Not Cool, Pepsi. Not Cool.


Are any of you also a little upset by Pepsi’s new marketing campaign for their “skinny can”? They launched it during NYC Fashion Week—a time when historically, all things tall and skinny are already being celebrated—and are calling their “slim, attractive new can” a “celebration of beautiful, confident women.”

My first thought: Are they only celebrating the slim, attractive confident ones? Something’s off in the messaging there. My second: Perhaps I’m being too persnickety or sensitive. Third thought: No, I’m not! The National Eating Disorders Association (NEDA) expressed their displeasure as well:

“I could care less about the shape of the can,” Lynn Grefe, head of NEDA, tells the WSJ Health Blog…It’s the Diet Pepsi media campaign that’s the problem, she says. The campaign celebrates being skinny and suggests that strong, confident women must be so. That the Skinny Can campaign is being paired with Fashion Week, an event put on by an industry that has had to address eating disorders among its model ranks, is particularly problematic, says Grefe.

This campaign won’t cause anyone to develop an eating disorder, but could trigger someone who is already vulnerable to negative body-image issues to start dieting or become more extreme in their dieting, which could eventually lead to disordered eating, says Grefe…“It is exactly that kind of thinking that has truly caused the increase in people feeling bad about themselves,” says Grefe.

The message, paired with the very-slim-looking Sofia Vergara (Jezebel cries “Photoshop!”) in the ads, just leave a bad taste in my mouth. It’s just one more thing in our culture that drives home the idea that thin=beautiful. I, for one, am tired of that message.

Any thoughts? xo…Sunny

7 Responses to Not Cool, Pepsi. Not Cool.

  1. YES that ad makes me upset! Its moral is that you can only be happy and confident if you are slim. But that is NOT true! Beauty comes in all shapes and sizes.

  2. I have not seen this ad campaign but I was still upset over the Super Bowl ads with the throwing the can so hard at her boyfriend that it knocks the girl off the bench…

  3. I feel like it’s been made into something it’s not, if not blown out of proportion completely. I feel like it’s crazy to try to point fingers at anything that could “trigger” a negative body image that could possibly lead to disordered eating. There’s no way to hide everything that holds that possibility. Triggers can happen anywhere at any time. All they did was make a thinner can and everyone freaks out about body image? It’s really ridiculous to me. No matter what goes on in the world, there will always be things we could consider triggers, but it’s not their responsibility to make sure they aren’t triggering negative body image, it’s individuals and parents of young girls to learn how to ignore things like this.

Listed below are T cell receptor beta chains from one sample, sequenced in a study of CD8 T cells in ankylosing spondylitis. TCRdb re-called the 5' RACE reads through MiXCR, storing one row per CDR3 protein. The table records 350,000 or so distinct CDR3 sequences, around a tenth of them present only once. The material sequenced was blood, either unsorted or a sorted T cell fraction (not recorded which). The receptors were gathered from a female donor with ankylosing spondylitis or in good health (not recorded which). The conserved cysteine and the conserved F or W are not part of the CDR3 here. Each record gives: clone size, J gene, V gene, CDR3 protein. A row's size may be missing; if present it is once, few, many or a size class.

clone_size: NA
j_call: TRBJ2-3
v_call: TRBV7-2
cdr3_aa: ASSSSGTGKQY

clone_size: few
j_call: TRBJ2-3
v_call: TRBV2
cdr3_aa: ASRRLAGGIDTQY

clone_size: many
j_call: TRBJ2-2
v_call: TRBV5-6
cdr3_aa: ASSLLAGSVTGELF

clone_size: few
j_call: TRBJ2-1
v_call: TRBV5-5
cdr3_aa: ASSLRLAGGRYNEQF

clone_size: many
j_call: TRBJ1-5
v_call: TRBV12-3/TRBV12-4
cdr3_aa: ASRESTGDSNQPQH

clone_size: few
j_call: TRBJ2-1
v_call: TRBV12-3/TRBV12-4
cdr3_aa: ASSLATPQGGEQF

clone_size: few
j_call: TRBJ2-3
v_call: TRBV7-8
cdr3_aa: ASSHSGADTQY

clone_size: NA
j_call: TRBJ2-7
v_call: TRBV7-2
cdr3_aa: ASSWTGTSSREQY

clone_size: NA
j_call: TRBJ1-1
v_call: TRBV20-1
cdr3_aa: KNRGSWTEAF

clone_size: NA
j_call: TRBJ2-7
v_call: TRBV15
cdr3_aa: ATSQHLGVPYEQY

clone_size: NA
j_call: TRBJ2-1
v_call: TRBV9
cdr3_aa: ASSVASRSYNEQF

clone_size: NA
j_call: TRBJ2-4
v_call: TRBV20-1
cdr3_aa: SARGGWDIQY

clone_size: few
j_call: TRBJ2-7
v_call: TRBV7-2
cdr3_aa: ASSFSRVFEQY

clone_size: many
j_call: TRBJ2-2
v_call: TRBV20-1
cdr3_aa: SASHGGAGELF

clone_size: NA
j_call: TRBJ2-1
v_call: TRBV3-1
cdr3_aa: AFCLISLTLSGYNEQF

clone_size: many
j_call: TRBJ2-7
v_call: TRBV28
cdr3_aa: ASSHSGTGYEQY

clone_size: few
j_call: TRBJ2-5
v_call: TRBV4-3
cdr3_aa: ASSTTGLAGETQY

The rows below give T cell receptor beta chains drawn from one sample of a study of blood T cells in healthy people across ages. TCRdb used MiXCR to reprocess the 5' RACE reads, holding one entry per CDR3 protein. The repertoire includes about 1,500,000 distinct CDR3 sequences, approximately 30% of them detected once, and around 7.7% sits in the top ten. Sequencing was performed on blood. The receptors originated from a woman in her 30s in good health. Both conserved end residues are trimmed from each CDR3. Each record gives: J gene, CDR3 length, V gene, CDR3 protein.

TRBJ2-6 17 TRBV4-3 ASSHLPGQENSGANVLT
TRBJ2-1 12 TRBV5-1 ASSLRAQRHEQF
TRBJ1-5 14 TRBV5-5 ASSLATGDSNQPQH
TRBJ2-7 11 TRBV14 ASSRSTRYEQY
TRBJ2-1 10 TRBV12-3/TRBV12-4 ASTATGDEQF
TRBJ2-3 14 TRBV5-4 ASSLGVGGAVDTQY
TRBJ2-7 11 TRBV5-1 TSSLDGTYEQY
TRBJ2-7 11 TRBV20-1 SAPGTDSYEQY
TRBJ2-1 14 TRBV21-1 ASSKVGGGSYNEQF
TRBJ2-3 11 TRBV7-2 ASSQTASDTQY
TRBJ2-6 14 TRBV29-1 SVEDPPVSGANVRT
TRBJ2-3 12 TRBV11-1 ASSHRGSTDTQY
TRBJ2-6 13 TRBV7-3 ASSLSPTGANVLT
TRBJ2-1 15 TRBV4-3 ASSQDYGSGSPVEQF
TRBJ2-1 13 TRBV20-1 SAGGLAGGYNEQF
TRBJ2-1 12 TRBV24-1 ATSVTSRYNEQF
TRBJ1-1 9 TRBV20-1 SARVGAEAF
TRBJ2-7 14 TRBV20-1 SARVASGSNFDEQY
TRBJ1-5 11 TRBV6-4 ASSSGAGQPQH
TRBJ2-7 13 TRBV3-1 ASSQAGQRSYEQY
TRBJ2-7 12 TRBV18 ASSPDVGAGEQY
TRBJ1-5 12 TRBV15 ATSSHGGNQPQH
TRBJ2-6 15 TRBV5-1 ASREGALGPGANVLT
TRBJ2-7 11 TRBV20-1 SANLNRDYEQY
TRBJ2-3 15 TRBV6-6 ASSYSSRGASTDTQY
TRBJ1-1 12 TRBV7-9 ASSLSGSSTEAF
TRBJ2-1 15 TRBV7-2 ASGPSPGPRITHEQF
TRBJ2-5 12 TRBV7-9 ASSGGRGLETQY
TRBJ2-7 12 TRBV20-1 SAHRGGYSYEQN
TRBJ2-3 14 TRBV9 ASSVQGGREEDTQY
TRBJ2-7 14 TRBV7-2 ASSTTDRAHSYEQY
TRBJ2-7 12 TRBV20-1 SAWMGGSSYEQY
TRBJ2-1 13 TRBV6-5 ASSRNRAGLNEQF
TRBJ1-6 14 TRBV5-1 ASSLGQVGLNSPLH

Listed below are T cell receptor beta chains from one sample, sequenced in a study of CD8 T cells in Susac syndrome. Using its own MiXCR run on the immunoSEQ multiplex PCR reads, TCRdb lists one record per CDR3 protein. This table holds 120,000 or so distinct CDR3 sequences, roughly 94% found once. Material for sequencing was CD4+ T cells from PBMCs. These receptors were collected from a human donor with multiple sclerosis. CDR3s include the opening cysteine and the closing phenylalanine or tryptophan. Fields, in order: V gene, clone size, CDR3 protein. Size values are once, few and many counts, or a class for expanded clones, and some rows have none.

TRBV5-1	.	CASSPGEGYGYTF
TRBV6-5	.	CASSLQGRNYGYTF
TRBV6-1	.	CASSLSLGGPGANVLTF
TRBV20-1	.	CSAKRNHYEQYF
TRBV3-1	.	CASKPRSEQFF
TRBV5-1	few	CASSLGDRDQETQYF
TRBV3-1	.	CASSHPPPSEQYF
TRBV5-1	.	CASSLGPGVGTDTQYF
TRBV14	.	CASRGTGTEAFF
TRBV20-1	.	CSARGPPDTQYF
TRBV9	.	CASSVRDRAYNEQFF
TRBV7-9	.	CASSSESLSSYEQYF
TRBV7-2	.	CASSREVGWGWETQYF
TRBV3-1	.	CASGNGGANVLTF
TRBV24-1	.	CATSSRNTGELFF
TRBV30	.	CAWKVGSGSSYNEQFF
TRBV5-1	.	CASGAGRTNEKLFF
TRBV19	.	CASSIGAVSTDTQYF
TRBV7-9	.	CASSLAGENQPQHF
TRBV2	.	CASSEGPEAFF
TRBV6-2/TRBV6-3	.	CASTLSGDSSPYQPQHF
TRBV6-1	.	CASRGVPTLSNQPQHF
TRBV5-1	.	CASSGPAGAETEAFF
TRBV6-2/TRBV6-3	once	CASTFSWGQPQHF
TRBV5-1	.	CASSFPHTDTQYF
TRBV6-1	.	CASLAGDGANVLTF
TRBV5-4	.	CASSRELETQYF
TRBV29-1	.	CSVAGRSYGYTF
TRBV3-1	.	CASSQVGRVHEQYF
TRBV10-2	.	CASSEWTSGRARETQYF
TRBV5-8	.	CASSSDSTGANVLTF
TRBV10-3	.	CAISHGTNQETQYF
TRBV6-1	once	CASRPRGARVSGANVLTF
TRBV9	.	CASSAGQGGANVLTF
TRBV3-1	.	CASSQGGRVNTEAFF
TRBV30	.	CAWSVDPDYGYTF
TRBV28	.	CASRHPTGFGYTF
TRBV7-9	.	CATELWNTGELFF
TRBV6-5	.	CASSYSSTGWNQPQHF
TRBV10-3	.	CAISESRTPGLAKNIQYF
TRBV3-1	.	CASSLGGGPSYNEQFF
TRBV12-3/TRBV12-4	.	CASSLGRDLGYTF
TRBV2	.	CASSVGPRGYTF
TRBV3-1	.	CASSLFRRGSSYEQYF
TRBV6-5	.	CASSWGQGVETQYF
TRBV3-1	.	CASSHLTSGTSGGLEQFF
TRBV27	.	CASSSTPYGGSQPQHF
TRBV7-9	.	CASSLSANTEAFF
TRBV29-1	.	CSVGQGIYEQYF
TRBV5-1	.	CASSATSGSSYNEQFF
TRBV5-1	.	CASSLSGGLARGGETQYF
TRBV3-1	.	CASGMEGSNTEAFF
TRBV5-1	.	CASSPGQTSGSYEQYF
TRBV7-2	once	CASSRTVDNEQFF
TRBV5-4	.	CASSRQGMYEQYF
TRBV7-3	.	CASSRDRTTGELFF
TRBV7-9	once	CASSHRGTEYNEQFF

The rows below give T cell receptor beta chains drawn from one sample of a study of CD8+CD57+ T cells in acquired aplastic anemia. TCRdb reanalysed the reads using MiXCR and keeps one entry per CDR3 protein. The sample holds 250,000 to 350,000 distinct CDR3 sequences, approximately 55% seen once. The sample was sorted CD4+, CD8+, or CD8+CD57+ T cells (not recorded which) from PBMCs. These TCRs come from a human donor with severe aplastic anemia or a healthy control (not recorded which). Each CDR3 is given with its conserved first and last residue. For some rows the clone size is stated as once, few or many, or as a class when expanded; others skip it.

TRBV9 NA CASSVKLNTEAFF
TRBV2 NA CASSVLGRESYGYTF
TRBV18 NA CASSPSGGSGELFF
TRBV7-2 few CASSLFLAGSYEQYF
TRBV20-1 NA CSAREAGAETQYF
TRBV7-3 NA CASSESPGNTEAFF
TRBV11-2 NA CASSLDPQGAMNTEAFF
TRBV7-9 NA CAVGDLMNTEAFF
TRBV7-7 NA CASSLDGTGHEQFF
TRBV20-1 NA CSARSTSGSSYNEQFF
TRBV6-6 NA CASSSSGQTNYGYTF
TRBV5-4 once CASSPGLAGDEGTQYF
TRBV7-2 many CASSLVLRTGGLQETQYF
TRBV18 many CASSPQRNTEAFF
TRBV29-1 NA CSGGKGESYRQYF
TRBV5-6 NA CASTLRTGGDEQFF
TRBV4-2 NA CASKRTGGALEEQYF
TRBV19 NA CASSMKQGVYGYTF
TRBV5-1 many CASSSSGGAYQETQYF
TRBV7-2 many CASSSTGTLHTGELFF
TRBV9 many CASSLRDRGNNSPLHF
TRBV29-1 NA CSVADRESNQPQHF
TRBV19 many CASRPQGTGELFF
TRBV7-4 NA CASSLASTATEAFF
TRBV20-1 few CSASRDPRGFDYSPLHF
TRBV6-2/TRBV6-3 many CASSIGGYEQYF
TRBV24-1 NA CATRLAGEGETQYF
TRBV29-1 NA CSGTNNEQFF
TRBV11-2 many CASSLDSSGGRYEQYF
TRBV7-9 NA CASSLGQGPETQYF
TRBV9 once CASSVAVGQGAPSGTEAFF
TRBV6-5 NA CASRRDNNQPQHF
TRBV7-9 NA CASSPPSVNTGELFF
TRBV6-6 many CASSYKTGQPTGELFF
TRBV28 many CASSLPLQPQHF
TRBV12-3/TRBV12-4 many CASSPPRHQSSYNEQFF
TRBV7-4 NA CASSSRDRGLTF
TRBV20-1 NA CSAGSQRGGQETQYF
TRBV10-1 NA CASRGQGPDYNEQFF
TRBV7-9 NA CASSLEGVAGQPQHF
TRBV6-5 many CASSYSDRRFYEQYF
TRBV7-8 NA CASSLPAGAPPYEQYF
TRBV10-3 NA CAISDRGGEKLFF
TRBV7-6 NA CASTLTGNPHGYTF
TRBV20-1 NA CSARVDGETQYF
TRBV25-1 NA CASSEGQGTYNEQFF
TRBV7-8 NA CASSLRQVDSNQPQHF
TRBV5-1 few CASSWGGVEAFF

4. twirlinggirl says:

    No, I don’t think that this Pepsi campaign causes eating disorders, but I do think that it’s somewhat misguided. On its own, the can redesign looks nice- bottles are constantly changing shape in order to appeal to the consumer’s eye. However, marketing the bottles as the “skinny” can, with a seriously slimmed down Sofia Vergara, during Fashion Week, expressly for WOMEN… it just seems to me that it’s too much. They’re allowed to say what they want, but to me it seems as though the campaign’s priorities are skewed and it’s just too much of a triggering thing.

  5. I was mad for about a minute and then I rolled my eyes. I’m thinking diet pepsi sales are down so the company is rolling out a new can as some way to convince women that diet soda + slim can = skinny.

    There will probably be some blow back (I’m sure stores aren’t happy the new can doesn’t fit on the shelf), and the can will probably return to normal with little fanfare.

    Well I can always hope.

  6. chris says:

    To call a tin can “skinny”, isn’t that a bit weird on more levels than the obvious flirt with models and fashion and blablabla? A skinny can, what is that anyway. Can a non organic aluminium can even be skinny? Why call it that if they don’t want people to associate it with too skinny runway models.

  7. […] Gold, founder of and author of “Food: The Good Girl’s Drug” ran a short piece about the ad on her blog — and I echo her sentiments 100%. What are your […]

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Sunny Sea Gold

About the Author

Sunny Sea Gold is a media-savvy advocate and commentator specializing in binge eating disorder, cultural obsessions around food and weight, and raising children who have a healthy body image.